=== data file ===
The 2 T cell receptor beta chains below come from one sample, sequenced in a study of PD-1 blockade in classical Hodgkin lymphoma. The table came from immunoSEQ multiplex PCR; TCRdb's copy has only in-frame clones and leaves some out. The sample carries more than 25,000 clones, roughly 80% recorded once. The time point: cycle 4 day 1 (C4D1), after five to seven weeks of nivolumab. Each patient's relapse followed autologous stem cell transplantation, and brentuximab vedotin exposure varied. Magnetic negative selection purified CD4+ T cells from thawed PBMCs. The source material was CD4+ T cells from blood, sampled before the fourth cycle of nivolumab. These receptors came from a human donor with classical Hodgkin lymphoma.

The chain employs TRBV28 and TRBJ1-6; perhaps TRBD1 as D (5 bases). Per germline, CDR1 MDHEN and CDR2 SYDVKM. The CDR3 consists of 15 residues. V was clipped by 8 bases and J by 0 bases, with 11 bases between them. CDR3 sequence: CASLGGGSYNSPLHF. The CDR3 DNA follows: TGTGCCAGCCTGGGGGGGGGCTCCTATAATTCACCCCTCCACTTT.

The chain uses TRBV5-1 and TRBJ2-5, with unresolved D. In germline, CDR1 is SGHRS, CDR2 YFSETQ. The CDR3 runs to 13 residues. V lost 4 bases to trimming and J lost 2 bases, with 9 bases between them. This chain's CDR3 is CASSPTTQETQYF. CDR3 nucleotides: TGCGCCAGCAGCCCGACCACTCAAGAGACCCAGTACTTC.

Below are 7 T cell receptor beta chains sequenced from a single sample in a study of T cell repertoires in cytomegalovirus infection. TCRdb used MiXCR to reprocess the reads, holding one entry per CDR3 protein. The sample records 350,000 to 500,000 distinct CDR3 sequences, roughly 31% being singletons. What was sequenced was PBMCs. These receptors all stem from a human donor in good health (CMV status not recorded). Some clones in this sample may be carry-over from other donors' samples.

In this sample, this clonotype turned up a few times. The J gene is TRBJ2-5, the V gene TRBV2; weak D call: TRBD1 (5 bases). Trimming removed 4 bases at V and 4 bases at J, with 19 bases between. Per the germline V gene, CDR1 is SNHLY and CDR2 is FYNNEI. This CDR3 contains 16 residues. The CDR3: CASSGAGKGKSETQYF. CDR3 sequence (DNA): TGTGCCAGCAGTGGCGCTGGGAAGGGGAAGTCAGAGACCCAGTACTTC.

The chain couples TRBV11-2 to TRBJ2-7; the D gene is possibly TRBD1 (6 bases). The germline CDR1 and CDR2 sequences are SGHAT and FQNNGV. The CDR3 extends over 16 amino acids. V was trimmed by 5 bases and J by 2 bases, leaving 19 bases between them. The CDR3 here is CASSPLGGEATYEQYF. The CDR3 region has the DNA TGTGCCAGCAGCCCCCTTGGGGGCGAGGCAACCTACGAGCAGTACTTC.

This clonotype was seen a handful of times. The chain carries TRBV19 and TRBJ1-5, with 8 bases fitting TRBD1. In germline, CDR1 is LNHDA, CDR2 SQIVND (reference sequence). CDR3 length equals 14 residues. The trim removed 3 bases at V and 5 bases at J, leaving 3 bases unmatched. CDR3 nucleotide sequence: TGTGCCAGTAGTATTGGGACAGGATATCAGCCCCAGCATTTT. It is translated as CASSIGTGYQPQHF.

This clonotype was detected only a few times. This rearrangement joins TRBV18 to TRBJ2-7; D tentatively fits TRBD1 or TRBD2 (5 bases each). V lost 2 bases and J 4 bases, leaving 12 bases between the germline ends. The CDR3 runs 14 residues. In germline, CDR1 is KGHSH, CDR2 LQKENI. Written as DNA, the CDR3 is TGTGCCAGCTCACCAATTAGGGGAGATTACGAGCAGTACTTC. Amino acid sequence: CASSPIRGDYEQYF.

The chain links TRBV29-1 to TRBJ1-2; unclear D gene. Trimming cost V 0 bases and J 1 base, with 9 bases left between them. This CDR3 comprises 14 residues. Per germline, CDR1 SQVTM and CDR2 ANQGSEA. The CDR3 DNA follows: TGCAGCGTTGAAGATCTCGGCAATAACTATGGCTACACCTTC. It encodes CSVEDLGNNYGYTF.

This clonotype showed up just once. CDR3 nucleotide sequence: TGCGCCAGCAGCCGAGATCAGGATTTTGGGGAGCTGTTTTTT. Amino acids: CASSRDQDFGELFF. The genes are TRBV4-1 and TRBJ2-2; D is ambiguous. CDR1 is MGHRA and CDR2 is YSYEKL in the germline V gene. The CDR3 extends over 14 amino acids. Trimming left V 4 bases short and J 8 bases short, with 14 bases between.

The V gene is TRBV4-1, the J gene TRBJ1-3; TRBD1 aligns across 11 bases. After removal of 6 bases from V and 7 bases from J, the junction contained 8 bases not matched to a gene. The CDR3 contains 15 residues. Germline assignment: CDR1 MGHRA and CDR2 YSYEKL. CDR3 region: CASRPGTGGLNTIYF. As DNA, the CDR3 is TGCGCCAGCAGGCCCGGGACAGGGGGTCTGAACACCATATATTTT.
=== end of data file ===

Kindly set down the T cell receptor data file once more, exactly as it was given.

The 2 T cell receptor beta chains below come from one sample, sequenced in a study of PD-1 blockade in classical Hodgkin lymphoma. The table came from immunoSEQ multiplex PCR; TCRdb's copy has only in-frame clones and leaves some out. The sample carries more than 25,000 clones, roughly 80% recorded once. The time point: cycle 4 day 1 (C4D1), after five to seven weeks of nivolumab. Each patient's relapse followed autologous stem cell transplantation, and brentuximab vedotin exposure varied. Magnetic negative selection purified CD4+ T cells from thawed PBMCs. The source material was CD4+ T cells from blood, sampled before the fourth cycle of nivolumab. These receptors came from a human donor with classical Hodgkin lymphoma.

The chain employs TRBV28 and TRBJ1-6; perhaps TRBD1 as D (5 bases). Per germline, CDR1 MDHEN and CDR2 SYDVKM. The CDR3 consists of 15 residues. V was clipped by 8 bases and J by 0 bases, with 11 bases between them. CDR3 sequence: CASLGGGSYNSPLHF. The CDR3 DNA follows: TGTGCCAGCCTGGGGGGGGGCTCCTATAATTCACCCCTCCACTTT.

The chain uses TRBV5-1 and TRBJ2-5, with unresolved D. In germline, CDR1 is SGHRS, CDR2 YFSETQ. The CDR3 runs to 13 residues. V lost 4 bases to trimming and J lost 2 bases, with 9 bases between them. This chain's CDR3 is CASSPTTQETQYF. CDR3 nucleotides: TGCGCCAGCAGCCCGACCACTCAAGAGACCCAGTACTTC.

Below are 7 T cell receptor beta chains sequenced from a single sample in a study of T cell repertoires in cytomegalovirus infection. TCRdb used MiXCR to reprocess the reads, holding one entry per CDR3 protein. The sample records 350,000 to 500,000 distinct CDR3 sequences, roughly 31% being singletons. What was sequenced was PBMCs. These receptors all stem from a human donor in good health (CMV status not recorded). Some clones in this sample may be carry-over from other donors' samples.

In this sample, this clonotype turned up a few times. The J gene is TRBJ2-5, the V gene TRBV2; weak D call: TRBD1 (5 bases). Trimming removed 4 bases at V and 4 bases at J, with 19 bases between. Per the germline V gene, CDR1 is SNHLY and CDR2 is FYNNEI. This CDR3 contains 16 residues. The CDR3: CASSGAGKGKSETQYF. CDR3 sequence (DNA): TGTGCCAGCAGTGGCGCTGGGAAGGGGAAGTCAGAGACCCAGTACTTC.

The chain couples TRBV11-2 to TRBJ2-7; the D gene is possibly TRBD1 (6 bases). The germline CDR1 and CDR2 sequences are SGHAT and FQNNGV. The CDR3 extends over 16 amino acids. V was trimmed by 5 bases and J by 2 bases, leaving 19 bases between them. The CDR3 here is CASSPLGGEATYEQYF. The CDR3 region has the DNA TGTGCCAGCAGCCCCCTTGGGGGCGAGGCAACCTACGAGCAGTACTTC.

This clonotype was seen a handful of times. The chain carries TRBV19 and TRBJ1-5, with 8 bases fitting TRBD1. In germline, CDR1 is LNHDA, CDR2 SQIVND (reference sequence). CDR3 length equals 14 residues. The trim removed 3 bases at V and 5 bases at J, leaving 3 bases unmatched. CDR3 nucleotide sequence: TGTGCCAGTAGTATTGGGACAGGATATCAGCCCCAGCATTTT. It is translated as CASSIGTGYQPQHF.

This clonotype was detected only a few times. This rearrangement joins TRBV18 to TRBJ2-7; D tentatively fits TRBD1 or TRBD2 (5 bases each). V lost 2 bases and J 4 bases, leaving 12 bases between the germline ends. The CDR3 runs 14 residues. In germline, CDR1 is KGHSH, CDR2 LQKENI. Written as DNA, the CDR3 is TGTGCCAGCTCACCAATTAGGGGAGATTACGAGCAGTACTTC. Amino acid sequence: CASSPIRGDYEQYF.

The chain links TRBV29-1 to TRBJ1-2; unclear D gene. Trimming cost V 0 bases and J 1 base, with 9 bases left between them. This CDR3 comprises 14 residues. Per germline, CDR1 SQVTM and CDR2 ANQGSEA. The CDR3 DNA follows: TGCAGCGTTGAAGATCTCGGCAATAACTATGGCTACACCTTC. It encodes CSVEDLGNNYGYTF.

This clonotype showed up just once. CDR3 nucleotide sequence: TGCGCCAGCAGCCGAGATCAGGATTTTGGGGAGCTGTTTTTT. Amino acids: CASSRDQDFGELFF. The genes are TRBV4-1 and TRBJ2-2; D is ambiguous. CDR1 is MGHRA and CDR2 is YSYEKL in the germline V gene. The CDR3 extends over 14 amino acids. Trimming left V 4 bases short and J 8 bases short, with 14 bases between.

The V gene is TRBV4-1, the J gene TRBJ1-3; TRBD1 aligns across 11 bases. After removal of 6 bases from V and 7 bases from J, the junction contained 8 bases not matched to a gene. The CDR3 contains 15 residues. Germline assignment: CDR1 MGHRA and CDR2 YSYEKL. CDR3 region: CASRPGTGGLNTIYF. As DNA, the CDR3 is TGCGCCAGCAGGCCCGGGACAGGGGGTCTGAACACCATATATTTT.